The anti-CAA protests might not have caused any real change — the law has been passed by both houses, and will start being implemented soon — but it sure has revealed where a lot of people stand on certain issues.
On a TV debate, Congress member Ajay Verma challenged the BJP to give a separate nation to India’s Muslims. “Like Bangladesh was created, create a separate nation for India’s 20-25 crore Muslims” he thundered. “And declare India as a Hindu Rashtra,” he added.
His comments drew a gasp of astonishment from the anchor, who immediately challenged him on his claims. “What are you trying you say,” she asked. As the discussion turned heated, other participants on the debate then berated Verma for his statement, saying he and his party was trying to divide the country.
It’s understandable why talk of a separate nation for Muslims draws such strong reactions. For one, it opens old wounds — the partition of India into secular India and Muslims Pakistan in 1947 had been one of the greatest tragedies in human history, displacing millions from their homes and killing lakhs. Also, the demand for a separate nation for Indian Muslims sounds unacceptable to most Indians, given how Pakistan was already created for Muslims who wanted to live in a Muslim-majority nation. To cleave yet another Muslim nation from India would be a betrayal of the idea of India as it had been proposed in 1947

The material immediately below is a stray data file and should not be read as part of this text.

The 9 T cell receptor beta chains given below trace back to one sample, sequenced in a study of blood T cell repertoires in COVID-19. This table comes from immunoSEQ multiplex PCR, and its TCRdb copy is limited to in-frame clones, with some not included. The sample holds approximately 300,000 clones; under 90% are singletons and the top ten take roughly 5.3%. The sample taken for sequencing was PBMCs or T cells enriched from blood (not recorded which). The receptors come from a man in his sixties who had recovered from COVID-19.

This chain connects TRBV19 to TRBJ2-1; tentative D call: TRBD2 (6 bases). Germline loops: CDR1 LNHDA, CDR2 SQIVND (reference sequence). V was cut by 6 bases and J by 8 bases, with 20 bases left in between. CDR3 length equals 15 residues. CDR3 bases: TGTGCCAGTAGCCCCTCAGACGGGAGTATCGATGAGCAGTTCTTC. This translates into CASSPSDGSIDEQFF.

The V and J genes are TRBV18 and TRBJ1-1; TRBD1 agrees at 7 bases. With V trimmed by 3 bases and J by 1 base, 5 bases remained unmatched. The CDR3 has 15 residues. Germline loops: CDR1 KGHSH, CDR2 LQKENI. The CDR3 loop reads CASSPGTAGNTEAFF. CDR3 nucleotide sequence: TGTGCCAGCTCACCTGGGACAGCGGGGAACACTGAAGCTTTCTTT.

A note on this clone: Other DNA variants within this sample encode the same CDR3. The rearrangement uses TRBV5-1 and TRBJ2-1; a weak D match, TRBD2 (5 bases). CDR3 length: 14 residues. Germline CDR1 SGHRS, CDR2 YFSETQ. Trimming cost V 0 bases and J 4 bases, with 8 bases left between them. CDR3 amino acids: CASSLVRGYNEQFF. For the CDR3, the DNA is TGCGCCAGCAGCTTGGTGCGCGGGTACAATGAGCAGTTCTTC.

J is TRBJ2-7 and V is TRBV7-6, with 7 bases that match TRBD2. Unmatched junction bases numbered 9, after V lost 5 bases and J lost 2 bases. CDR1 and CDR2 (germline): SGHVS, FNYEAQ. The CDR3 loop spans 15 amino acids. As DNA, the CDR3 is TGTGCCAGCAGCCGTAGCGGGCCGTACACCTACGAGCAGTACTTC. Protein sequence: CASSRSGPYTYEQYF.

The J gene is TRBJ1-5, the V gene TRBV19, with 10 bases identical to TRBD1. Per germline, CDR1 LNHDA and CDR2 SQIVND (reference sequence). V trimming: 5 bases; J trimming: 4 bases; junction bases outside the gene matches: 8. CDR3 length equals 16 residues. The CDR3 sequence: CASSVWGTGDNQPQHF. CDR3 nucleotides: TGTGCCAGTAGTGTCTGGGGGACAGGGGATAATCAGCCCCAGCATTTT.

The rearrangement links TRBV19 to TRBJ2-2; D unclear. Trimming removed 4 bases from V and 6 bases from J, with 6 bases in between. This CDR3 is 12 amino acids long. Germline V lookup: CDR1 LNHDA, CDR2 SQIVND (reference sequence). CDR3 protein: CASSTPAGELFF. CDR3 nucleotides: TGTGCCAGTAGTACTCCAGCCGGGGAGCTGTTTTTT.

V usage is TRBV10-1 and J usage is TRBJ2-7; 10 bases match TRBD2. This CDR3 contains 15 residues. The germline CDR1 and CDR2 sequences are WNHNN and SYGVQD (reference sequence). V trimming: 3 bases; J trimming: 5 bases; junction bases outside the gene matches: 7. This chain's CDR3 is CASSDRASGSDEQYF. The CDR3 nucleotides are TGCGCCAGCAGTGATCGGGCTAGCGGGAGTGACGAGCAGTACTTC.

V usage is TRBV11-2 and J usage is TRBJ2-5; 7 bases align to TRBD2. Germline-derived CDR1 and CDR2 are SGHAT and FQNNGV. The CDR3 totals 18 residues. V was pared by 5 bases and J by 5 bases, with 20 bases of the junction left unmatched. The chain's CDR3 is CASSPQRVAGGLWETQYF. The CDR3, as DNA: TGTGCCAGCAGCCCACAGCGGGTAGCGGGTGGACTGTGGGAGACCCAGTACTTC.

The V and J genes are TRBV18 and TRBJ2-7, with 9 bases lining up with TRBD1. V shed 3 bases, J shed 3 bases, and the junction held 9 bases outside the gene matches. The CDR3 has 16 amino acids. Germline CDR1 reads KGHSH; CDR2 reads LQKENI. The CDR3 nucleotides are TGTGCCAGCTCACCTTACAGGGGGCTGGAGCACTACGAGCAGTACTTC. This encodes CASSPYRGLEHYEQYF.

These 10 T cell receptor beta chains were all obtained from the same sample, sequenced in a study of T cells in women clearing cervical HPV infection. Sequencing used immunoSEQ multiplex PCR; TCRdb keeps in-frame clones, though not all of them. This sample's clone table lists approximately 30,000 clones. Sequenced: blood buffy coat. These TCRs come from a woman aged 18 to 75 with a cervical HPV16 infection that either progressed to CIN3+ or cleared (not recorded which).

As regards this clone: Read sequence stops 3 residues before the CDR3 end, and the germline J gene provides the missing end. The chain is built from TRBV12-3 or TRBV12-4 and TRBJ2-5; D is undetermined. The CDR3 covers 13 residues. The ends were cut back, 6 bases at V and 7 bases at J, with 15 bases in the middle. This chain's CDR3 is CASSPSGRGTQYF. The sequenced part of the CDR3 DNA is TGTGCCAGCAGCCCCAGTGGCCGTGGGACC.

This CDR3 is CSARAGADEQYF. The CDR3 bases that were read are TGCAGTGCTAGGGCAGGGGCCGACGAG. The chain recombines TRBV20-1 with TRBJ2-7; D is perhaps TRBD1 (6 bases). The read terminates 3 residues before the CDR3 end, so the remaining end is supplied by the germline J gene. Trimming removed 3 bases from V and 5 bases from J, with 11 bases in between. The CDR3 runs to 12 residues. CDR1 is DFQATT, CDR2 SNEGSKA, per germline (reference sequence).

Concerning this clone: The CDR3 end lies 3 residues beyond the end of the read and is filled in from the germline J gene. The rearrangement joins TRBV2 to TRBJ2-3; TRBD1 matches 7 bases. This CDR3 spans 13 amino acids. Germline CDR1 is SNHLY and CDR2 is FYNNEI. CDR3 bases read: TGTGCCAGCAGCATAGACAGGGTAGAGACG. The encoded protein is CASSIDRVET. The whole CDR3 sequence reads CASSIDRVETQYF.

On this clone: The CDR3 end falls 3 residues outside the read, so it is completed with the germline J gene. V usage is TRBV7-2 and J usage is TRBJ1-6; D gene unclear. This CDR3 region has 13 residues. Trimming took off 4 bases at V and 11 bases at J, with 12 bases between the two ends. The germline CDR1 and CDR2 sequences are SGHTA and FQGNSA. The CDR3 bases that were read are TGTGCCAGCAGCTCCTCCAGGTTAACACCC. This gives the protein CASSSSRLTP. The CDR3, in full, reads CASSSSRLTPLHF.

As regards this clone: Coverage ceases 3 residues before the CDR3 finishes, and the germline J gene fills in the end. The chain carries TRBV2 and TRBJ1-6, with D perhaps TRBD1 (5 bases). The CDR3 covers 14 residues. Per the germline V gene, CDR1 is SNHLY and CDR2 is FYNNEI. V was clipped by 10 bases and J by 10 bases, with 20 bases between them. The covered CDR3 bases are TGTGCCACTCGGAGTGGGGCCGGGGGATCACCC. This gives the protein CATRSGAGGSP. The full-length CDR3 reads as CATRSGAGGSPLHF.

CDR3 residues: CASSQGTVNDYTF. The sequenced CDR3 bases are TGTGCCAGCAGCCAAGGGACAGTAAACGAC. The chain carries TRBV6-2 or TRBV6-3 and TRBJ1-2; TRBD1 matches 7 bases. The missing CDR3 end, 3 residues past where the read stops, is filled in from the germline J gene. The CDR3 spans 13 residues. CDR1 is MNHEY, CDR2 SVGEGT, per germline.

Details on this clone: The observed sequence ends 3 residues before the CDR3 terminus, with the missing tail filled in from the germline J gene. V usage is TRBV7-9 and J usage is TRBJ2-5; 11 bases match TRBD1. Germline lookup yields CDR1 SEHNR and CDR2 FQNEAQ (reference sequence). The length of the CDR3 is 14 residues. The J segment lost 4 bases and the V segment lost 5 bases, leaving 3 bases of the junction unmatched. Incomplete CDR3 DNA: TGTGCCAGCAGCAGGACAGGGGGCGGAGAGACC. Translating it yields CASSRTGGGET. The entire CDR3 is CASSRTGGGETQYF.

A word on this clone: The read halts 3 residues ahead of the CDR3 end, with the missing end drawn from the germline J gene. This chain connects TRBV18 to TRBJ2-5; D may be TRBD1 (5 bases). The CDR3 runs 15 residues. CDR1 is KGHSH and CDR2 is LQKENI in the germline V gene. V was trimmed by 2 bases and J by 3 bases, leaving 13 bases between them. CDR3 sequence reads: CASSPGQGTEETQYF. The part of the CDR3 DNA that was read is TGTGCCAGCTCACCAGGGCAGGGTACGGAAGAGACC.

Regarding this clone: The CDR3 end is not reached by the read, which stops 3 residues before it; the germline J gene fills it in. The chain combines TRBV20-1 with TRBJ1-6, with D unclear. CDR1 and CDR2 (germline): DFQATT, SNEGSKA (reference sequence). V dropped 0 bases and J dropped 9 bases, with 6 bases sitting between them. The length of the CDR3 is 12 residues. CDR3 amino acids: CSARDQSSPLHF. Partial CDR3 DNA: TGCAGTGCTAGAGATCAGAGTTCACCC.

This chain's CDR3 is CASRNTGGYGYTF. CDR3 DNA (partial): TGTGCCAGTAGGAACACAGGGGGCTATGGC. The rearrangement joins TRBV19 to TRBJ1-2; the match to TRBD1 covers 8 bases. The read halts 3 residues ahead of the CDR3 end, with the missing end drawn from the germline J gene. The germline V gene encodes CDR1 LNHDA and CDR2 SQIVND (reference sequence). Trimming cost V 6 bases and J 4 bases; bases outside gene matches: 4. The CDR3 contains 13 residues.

But the CAA protests that have erupted over the last few months have now taken on a distinctly Islamic hue. During the protests, protesters have held up placards saying “F*ck Hindutva”, chants of kaafiron se aazadi (freedom from infidels) have been raised, and scores of Muslim men have been accused of damaging public property. Nowhere is this more apparent than at Shaheen Bagh, where Sharjeel Imam, the lead organizer gave a speech where he asked for Assam to be “permanently cut off from India”, given how Muslims dominate the area called the chicken neck that connects India with the North East. During his police interrogation after his arrest, he said that he believed that India should be an Islamic state.
But the Congress now wants to take this idea to its logical extreme — it’s openly talking of a whole nation for India’s Muslims. The idea might find some resonance in the vote banks that the Congress traditionally covets, but it remains to be seen if it’ll find broader acceptance among the people of India.